The causation of many diseases of the skin is involved in obscurity. It was in the hope of shedding light on some of the vexatious problems in etiology that the present work was undertaken.
The commonest skin disease encountered in practice is not an etiologic entity, but rather a type of cutaneous reaction which presents a clinical picture that has been catalogued under the name of eczema. There are some writers who, confronted with the perplexing difficulty of differentiating the characteristics of a dermatitis of external origin from one due to systemic causes, advocate the abandonment of the term eczema. We prefer to retain this designation but to confine it to an inflammation of the skin with certain characteristics not due to any external irritant. As soon as an eczematoid eruption is proved to be due to a local or external agent, it should cease to be regarded as an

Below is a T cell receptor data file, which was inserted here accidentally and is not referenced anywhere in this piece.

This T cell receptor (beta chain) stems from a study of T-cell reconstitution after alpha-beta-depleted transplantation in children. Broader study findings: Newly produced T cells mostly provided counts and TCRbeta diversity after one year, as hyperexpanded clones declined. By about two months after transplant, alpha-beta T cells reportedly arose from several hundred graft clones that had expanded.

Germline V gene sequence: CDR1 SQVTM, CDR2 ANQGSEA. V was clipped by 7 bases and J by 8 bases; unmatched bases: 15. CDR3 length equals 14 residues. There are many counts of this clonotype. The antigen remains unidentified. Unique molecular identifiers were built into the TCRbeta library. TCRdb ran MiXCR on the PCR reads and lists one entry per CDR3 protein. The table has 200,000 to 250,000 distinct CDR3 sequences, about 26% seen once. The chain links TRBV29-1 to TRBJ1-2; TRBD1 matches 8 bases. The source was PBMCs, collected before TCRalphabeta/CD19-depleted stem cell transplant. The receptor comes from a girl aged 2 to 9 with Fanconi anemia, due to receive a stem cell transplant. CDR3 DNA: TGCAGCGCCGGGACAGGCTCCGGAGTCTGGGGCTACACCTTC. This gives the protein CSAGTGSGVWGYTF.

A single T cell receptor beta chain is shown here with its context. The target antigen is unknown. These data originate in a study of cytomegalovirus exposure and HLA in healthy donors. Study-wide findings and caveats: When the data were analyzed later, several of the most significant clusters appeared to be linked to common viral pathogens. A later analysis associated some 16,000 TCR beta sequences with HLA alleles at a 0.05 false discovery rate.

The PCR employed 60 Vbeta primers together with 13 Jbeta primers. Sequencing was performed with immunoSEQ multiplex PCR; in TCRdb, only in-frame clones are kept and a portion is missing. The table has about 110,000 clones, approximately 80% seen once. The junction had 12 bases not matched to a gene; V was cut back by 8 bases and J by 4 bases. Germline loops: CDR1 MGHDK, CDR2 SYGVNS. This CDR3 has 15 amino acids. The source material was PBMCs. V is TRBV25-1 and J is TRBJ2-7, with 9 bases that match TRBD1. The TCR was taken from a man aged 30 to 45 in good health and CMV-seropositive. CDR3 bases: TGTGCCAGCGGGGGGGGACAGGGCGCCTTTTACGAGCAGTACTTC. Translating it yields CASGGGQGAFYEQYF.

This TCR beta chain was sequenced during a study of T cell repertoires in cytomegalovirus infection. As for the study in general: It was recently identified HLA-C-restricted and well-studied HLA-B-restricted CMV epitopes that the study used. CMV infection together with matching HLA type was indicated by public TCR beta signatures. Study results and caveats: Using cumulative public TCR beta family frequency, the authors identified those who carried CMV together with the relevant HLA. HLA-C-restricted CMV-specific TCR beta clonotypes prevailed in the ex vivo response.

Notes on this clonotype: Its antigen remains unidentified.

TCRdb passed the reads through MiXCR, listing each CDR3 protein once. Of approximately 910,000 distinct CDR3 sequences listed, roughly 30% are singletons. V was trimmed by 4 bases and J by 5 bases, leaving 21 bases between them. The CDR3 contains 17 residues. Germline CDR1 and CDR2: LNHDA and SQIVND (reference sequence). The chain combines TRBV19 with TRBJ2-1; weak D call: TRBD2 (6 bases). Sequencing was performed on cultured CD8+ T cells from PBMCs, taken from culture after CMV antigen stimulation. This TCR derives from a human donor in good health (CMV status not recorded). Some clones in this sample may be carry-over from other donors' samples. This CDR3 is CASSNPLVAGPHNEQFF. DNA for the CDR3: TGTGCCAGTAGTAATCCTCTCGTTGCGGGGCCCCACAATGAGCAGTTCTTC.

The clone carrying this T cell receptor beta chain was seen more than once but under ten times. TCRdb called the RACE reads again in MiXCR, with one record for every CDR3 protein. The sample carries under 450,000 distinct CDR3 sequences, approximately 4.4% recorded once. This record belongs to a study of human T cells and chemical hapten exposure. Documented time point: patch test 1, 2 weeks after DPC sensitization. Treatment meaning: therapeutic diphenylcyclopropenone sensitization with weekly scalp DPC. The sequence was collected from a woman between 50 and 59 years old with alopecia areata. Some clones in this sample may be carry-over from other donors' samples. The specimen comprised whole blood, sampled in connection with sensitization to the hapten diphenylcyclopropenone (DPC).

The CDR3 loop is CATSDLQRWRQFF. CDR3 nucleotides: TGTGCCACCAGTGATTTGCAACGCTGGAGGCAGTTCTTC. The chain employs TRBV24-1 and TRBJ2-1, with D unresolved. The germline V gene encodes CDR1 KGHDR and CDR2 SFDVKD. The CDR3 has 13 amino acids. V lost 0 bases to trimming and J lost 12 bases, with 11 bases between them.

SCHAMBERG JF, BROWN H. A STUDY OF THE BLOOD URIC ACID IN DISEASES OF THE SKIN, WITH PARTICULAR REFERENCE TO ECZEMA AND PRURITUSBASED ON AN ANALYSIS OF THE BLOOD OF 280 PATIENTS. Arch Derm Syphilol. 1923;8(6):801–817. doi:10.1001/archderm.1923.02360180057008